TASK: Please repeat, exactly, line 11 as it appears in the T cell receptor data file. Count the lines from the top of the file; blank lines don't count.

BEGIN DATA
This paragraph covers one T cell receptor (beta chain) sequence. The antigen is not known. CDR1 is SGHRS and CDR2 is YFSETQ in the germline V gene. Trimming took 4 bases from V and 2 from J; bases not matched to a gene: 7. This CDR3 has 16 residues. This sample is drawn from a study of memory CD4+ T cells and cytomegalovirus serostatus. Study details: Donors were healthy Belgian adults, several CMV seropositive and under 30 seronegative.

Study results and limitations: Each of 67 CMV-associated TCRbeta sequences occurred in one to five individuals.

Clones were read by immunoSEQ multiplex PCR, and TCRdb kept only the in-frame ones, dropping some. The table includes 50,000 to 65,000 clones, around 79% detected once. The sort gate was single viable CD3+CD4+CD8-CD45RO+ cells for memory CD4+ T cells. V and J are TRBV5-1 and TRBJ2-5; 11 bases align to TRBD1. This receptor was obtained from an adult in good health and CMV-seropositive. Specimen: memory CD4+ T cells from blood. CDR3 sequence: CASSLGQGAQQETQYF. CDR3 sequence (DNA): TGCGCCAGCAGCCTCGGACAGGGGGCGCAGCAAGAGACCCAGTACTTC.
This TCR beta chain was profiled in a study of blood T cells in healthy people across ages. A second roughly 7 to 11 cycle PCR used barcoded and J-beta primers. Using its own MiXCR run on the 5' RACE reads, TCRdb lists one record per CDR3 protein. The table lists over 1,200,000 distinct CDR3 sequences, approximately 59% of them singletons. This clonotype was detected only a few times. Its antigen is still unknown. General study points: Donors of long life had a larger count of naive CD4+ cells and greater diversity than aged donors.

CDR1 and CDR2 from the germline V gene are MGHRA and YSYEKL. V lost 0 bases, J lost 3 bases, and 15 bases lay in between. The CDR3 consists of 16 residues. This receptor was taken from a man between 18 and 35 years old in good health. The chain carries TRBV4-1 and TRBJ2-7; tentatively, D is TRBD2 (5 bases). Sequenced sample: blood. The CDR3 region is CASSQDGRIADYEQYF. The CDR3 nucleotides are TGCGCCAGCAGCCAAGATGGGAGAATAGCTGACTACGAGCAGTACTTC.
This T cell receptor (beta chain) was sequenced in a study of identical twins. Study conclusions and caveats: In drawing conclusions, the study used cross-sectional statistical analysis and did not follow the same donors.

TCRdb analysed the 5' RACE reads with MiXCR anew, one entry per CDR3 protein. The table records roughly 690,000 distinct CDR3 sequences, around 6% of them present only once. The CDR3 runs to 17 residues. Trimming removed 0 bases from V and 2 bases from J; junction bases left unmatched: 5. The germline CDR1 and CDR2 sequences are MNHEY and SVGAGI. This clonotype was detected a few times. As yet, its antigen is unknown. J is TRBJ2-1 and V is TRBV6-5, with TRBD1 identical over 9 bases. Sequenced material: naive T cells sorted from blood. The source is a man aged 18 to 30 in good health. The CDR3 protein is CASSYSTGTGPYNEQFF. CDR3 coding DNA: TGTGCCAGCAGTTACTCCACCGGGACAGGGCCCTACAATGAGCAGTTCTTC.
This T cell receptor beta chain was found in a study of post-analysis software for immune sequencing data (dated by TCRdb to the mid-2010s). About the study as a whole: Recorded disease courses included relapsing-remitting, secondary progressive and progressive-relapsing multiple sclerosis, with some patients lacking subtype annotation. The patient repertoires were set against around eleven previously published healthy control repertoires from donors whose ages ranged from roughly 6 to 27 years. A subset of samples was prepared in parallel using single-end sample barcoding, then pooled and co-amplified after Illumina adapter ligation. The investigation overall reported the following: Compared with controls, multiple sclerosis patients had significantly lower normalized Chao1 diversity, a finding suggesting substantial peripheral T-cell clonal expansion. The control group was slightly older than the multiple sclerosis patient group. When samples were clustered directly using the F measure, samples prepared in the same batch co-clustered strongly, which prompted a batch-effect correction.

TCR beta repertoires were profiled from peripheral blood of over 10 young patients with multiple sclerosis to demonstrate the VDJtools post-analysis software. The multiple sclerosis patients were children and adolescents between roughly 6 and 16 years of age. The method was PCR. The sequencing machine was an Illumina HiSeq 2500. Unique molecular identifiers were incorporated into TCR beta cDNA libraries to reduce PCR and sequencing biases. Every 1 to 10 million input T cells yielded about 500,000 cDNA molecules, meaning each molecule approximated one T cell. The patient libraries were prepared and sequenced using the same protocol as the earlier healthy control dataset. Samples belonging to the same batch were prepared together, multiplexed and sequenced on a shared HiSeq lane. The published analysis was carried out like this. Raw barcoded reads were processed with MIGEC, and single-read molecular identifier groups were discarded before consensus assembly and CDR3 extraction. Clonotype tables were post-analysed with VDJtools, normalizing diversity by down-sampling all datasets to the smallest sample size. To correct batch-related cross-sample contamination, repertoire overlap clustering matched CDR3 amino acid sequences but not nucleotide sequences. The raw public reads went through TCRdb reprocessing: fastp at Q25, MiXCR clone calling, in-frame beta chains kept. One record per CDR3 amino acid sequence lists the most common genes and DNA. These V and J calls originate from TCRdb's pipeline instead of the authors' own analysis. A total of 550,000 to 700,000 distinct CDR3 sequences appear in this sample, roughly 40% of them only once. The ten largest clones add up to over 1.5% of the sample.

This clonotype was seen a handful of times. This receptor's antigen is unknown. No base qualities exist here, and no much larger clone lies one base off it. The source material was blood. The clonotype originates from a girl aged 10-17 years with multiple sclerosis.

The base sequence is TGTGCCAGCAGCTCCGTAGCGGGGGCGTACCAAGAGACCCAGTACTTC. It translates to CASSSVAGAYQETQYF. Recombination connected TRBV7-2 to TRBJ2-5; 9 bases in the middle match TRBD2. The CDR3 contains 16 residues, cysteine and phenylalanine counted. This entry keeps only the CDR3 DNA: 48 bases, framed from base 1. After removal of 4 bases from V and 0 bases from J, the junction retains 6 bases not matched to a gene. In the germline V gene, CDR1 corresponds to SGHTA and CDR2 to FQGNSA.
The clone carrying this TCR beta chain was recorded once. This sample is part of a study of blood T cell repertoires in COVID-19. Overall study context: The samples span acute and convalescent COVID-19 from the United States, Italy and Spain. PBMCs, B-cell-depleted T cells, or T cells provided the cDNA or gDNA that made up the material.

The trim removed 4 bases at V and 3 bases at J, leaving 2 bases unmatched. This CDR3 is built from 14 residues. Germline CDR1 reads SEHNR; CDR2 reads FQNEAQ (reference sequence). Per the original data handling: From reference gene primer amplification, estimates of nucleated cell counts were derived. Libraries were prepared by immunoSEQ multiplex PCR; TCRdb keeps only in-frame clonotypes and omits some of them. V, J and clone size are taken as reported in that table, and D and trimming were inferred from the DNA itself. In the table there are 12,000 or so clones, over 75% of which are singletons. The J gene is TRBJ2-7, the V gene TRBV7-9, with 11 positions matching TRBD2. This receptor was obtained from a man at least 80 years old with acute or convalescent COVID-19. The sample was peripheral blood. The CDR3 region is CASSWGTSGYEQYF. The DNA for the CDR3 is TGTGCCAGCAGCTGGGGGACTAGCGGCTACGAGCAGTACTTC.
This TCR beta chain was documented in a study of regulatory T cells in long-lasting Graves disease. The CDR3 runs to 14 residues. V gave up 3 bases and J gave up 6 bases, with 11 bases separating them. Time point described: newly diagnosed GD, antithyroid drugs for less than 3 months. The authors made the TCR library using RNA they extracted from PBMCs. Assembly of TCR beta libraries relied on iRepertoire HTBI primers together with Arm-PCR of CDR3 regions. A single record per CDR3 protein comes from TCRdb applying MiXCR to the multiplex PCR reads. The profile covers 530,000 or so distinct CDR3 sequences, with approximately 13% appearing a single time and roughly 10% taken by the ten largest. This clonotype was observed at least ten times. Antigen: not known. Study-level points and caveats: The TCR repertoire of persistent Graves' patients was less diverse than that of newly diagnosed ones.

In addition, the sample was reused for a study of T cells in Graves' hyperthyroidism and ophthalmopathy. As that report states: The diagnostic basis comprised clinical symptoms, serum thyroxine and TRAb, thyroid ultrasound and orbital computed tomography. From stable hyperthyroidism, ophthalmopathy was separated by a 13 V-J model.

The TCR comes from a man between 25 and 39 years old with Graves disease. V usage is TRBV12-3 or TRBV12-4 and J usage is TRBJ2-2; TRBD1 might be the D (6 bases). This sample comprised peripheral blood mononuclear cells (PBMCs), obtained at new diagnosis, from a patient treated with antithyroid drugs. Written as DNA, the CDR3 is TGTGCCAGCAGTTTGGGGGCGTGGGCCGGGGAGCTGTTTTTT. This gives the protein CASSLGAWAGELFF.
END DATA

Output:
The base sequence is TGTGCCAGCAGCTCCGTAGCGGGGGCGTACCAAGAGACCCAGTACTTC. It translates to CASSSVAGAYQETQYF. Recombination connected TRBV7-2 to TRBJ2-5; 9 bases in the middle match TRBD2. The CDR3 contains 16 residues, cysteine and phenylalanine counted. This entry keeps only the CDR3 DNA: 48 bases, framed from base 1. After removal of 4 bases from V and 0 bases from J, the junction retains 6 bases not matched to a gene. In the germline V gene, CDR1 corresponds to SGHTA and CDR2 to FQGNSA.